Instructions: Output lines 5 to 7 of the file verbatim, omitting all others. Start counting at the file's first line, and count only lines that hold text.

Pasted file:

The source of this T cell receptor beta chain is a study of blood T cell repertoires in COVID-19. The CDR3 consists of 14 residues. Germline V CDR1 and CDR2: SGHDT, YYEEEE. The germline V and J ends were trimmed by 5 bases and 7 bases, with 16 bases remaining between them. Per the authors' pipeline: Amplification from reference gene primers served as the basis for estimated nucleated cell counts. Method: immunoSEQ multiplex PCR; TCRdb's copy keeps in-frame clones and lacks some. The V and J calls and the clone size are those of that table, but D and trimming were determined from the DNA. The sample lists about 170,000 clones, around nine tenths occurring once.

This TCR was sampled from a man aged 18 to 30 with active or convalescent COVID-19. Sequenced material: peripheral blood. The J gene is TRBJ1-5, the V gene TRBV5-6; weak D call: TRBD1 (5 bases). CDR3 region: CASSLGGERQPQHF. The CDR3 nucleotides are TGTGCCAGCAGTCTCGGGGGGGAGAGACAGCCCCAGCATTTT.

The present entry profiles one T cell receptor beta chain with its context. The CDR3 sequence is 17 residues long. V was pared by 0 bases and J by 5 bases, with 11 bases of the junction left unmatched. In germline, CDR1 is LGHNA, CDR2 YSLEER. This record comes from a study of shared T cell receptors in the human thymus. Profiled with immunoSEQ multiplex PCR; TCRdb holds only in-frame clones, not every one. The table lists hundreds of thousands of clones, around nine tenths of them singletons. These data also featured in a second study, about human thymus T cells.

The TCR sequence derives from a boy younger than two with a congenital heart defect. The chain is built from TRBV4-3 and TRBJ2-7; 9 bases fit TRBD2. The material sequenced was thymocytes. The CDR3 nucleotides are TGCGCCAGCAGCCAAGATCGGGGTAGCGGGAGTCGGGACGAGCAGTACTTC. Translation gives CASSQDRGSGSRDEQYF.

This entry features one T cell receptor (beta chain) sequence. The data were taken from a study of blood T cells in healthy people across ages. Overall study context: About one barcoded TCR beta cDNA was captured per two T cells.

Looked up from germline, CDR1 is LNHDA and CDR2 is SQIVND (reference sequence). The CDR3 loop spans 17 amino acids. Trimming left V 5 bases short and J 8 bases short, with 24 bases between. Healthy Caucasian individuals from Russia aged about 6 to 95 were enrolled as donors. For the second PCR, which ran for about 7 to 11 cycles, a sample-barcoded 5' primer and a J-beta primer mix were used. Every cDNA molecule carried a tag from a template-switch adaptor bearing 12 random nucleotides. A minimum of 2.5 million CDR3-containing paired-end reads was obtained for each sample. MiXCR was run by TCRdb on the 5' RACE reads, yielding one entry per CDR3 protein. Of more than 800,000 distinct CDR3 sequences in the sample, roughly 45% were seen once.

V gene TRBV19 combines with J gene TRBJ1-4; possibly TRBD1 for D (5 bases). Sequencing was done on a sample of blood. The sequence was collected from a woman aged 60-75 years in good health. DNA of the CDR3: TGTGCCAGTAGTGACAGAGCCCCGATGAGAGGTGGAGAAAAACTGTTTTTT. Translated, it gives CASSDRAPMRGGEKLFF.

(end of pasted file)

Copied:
This entry features one T cell receptor (beta chain) sequence. The data were taken from a study of blood T cells in healthy people across ages. Overall study context: About one barcoded TCR beta cDNA was captured per two T cells.

Looked up from germline, CDR1 is LNHDA and CDR2 is SQIVND (reference sequence). The CDR3 loop spans 17 amino acids. Trimming left V 5 bases short and J 8 bases short, with 24 bases between. Healthy Caucasian individuals from Russia aged about 6 to 95 were enrolled as donors. For the second PCR, which ran for about 7 to 11 cycles, a sample-barcoded 5' primer and a J-beta primer mix were used. Every cDNA molecule carried a tag from a template-switch adaptor bearing 12 random nucleotides. A minimum of 2.5 million CDR3-containing paired-end reads was obtained for each sample. MiXCR was run by TCRdb on the 5' RACE reads, yielding one entry per CDR3 protein. Of more than 800,000 distinct CDR3 sequences in the sample, roughly 45% were seen once.

V gene TRBV19 combines with J gene TRBJ1-4; possibly TRBD1 for D (5 bases). Sequencing was done on a sample of blood. The sequence was collected from a woman aged 60-75 years in good health. DNA of the CDR3: TGTGCCAGTAGTGACAGAGCCCCGATGAGAGGTGGAGAAAAACTGTTTTTT. Translated, it gives CASSDRAPMRGGEKLFF.